Whole Porcine Pancreatic Extracellular Matrix Protects Isolated Human Islets from Ischemia-induced Damage


  • Daniel Brandhorst
  • et al.




Daniel Brandhorst,1,2 Limor Baruch,3 Heide Brandhorst,1,2 Stasia Krishtul,3 Marcelle Machluf,3 Paul R.V. Johnson1,2

1Research Group for Islet Transplantation, Nuffield Department of Surgical Sciences, John Radcliffe Hospital, University of Oxford, Oxford, United Kingdom

2Oxford Consortium for Islet Transplantation, Oxford Centre for Diabetes, Endocrinology, and Metabolism (OCDEM), Churchill Hospital, University of Oxford, Oxford, United Kingdom

3Laboratory for Cancer Drug Delivery and Cell Based Technologies, Faculty of Biotechnology and Food Engineering, Technion, Israel Institute of Technology, Haifa, Israel


Islet isolation essentially requires dissociation of islet basement membranes by collagenolytic enzymes. This is associated with reduced islet function and increased cell death. Previous ex-vivo and in-vivo studies demonstrated that individual extracellular matrix proteins (ECMPs) can increase islet survival. As the natural ECM is a tissue-defined complex network we propose a novel concept for creating a specific islet matrix by using the whole pancreatic ECM (WPM). In contrast to previous studies, ECMPs were dissolved in media rather than coating of culture vessel surfaces.


Islets, isolated from pancreases of 6 human DBD donors (52±3 years, 28.5±1.5 BMI, 6.4±0.7 hours CIT), were cultured for 4–5 days in hypoxic atmosphere (2% oxygen). Islets were suspended in CMRL 1066 supplemented with 2% FCS and WPM-gel (200 µg/mL) extracted and purified from porcine pancreases. The WPM-gel was compared with a pre-tested combination of human ECMPs composed of 80 µg/mL collagen-IV, 10 µg/mL laminin-521, and 10 µg/mL nidogen-1. Sham-treated islets (STIs) cultured without ECMPs or WPM-gel served as controls. Post-culture characterisation included IEQ yield or islet number (IN), viability (FDA-PI), early plus late apoptosis (annexin V-PI), glucose stimulation index (SI: 2 vs 20 vs 2 mM) and reactive oxygen species production. All parameters were normalised to IEQ, related to pre-culture data if appropriate and presented as mean ± SEM. Statistical analysis was performed by Friedman test and Dunn’s multiple comparison.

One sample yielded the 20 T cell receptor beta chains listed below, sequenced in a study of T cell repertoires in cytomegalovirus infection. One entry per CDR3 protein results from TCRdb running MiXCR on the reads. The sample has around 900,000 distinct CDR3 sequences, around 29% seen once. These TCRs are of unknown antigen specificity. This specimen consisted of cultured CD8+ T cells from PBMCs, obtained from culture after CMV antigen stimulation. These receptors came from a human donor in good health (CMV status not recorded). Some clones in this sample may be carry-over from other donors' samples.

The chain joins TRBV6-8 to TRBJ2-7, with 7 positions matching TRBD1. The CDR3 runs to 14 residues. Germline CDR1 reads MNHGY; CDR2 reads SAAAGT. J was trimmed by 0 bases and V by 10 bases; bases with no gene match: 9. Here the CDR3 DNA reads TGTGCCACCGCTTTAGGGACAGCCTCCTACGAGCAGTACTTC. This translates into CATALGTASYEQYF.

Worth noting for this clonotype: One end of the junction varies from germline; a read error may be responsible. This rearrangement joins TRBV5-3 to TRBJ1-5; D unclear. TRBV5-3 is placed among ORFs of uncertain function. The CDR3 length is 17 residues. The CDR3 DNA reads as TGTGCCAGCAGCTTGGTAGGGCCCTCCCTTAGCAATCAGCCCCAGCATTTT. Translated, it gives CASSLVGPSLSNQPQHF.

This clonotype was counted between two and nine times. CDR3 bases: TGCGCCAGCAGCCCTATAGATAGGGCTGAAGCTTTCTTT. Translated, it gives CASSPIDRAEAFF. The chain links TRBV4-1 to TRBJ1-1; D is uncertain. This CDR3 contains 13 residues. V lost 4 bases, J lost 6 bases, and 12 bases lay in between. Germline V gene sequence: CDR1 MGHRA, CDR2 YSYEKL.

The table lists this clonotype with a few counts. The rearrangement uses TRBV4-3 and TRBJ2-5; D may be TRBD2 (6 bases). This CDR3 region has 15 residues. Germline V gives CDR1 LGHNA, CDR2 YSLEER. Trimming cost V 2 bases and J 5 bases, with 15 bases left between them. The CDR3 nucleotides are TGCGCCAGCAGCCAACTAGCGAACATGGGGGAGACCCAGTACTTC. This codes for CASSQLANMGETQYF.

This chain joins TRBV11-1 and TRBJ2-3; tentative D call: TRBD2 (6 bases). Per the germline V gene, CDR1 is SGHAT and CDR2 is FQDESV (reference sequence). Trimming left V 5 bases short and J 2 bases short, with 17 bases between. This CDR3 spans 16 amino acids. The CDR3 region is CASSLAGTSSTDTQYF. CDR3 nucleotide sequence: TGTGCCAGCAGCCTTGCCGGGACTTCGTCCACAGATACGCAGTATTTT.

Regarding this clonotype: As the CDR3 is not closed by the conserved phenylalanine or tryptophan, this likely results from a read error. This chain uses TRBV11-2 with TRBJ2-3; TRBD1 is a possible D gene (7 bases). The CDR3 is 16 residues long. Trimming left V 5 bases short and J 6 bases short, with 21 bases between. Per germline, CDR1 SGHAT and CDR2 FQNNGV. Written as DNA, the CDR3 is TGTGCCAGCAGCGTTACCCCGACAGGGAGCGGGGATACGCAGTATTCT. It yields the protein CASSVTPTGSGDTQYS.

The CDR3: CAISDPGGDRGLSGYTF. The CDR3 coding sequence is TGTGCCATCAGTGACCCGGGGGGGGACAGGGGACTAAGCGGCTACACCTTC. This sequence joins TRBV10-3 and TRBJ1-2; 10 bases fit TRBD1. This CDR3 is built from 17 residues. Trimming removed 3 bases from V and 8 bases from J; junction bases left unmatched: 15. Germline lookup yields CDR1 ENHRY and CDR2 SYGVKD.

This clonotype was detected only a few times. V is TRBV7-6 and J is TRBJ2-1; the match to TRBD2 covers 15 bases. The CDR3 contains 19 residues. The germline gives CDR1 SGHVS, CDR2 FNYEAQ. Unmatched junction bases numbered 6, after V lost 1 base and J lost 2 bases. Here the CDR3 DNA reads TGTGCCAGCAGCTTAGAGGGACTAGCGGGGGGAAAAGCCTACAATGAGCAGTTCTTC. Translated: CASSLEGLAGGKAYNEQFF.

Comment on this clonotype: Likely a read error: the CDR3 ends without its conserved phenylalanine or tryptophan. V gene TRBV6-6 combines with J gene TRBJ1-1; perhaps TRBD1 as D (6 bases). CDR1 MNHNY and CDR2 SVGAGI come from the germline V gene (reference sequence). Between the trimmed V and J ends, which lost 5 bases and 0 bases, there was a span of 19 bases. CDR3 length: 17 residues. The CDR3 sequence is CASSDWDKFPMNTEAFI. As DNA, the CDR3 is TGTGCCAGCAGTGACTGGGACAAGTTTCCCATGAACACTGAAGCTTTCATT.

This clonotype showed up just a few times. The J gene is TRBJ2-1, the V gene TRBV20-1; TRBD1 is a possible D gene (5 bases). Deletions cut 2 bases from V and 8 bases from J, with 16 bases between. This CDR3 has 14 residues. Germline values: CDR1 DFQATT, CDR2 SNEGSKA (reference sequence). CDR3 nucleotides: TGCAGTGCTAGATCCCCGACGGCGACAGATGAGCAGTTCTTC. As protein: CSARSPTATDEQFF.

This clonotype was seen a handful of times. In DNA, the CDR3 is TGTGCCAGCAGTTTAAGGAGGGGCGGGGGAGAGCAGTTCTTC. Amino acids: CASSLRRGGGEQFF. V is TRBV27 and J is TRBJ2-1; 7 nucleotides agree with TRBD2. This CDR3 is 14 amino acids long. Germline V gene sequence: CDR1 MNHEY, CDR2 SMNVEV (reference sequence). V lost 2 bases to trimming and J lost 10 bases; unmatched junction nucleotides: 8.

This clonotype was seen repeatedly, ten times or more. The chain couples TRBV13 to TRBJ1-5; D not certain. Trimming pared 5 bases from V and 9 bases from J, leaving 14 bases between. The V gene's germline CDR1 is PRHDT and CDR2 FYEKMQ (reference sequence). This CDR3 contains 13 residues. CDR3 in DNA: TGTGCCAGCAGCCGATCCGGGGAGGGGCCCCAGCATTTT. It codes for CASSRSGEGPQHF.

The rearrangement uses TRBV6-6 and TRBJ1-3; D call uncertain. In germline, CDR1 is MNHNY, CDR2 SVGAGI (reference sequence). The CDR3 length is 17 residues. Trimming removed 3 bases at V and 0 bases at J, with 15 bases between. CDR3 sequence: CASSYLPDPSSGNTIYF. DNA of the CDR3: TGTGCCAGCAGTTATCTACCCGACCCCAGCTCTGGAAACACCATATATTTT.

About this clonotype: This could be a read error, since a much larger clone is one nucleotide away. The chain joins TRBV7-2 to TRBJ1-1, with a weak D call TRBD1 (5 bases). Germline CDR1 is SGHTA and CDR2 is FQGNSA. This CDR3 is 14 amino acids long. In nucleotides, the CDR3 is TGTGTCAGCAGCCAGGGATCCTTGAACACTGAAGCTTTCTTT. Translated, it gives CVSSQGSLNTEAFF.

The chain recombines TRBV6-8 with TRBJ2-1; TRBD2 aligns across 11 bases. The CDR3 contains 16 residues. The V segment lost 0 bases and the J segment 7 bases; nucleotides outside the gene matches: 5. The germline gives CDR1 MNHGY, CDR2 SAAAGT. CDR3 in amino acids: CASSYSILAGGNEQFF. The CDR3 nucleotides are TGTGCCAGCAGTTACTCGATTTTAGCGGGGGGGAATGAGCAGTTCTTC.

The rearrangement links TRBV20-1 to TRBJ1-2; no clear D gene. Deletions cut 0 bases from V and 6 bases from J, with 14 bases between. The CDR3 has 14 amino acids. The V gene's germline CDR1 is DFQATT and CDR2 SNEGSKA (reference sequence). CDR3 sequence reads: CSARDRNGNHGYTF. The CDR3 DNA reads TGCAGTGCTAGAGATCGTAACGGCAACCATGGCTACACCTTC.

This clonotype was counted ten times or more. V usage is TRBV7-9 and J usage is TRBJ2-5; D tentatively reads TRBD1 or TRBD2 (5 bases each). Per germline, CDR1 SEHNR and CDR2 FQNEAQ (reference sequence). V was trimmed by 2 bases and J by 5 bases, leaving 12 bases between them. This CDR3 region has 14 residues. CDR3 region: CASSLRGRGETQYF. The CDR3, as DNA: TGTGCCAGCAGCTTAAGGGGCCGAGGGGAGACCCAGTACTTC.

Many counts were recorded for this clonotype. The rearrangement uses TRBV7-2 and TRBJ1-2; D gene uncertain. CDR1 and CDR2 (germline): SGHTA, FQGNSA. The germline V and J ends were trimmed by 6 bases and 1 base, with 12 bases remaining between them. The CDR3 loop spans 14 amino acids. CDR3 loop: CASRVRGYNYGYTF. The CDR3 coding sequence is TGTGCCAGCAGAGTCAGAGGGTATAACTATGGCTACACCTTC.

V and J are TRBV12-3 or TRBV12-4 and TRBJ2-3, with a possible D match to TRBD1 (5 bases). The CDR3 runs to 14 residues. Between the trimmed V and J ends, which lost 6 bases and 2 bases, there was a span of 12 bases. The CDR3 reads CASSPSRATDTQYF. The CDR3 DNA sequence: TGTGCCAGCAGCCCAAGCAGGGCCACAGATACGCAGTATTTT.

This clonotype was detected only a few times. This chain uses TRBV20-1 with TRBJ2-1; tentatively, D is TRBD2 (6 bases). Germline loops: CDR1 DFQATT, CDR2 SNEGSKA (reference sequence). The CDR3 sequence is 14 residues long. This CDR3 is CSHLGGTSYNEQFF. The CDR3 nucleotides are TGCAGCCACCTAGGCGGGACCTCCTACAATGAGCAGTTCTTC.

Post-culture recovery was highest when hypoxic human islets were cultured in WPM-gel and compared with STIs (65±10% vs 38±10%, p<0.01). Although fragmentation (IN/IEQ ratio) increased after all treatments, this increase was lowest in the presence of WPM-gel (0.62±0.05 vs 0.80±0.14 vs 0.93±0.27, NS). Pre-culture viability was nearly completely preserved when human ECMPs (99±10% vs 79±10%, p<0.01) or WPM-gel (92±8%, p<0.05) were administered. Reactive oxygen species production in STIs increased nearly three-fold (127±15 AU/IEQ) but was halved in the presence of ECMPs (61±14 AU/IEQ, p<0.01) or WPM-gel (65±18 AU/IEQ, p<0.05). While initial early apoptosis remained stable when human islets were treated with human ECMPs (90±13% vs 136±14%, p<0.01) or WPM-gel (84±10%, p<0.01), apo-necrosis increased substantially in the presence of human ECMPs (172±33%, NS) or WPM-gel (154±195 vs 214±24%, p<0.05). Glucose-stimulated islets did not respond adequately after sham-treatment (SI 0.85±0.14). In contrast, supplementation with human ECMPs (1.29±0.09, p<0.05) or WPM-gel (1.34±0.09, p<0.01) preserved the physiological insulin response during hypoxia. Overall survival, considering the recovery of viable cells only, was increased by human ECMPs (56±8% vs 34±8%, p<0.01) or WPM-gel (58±8%, p<0.01).


This initial study presents a new approach to protect human islets from hypoxia-induced damage by supplementing culture media with selected ECMPs or with the whole pancreatic ECM. We assume, that the outcome of our approach will be further improved when the ECM is extracted from human pancreases. These promising findings can be used to develop advanced culture media and innovative encapsulation techniques to protect transplanted islets.



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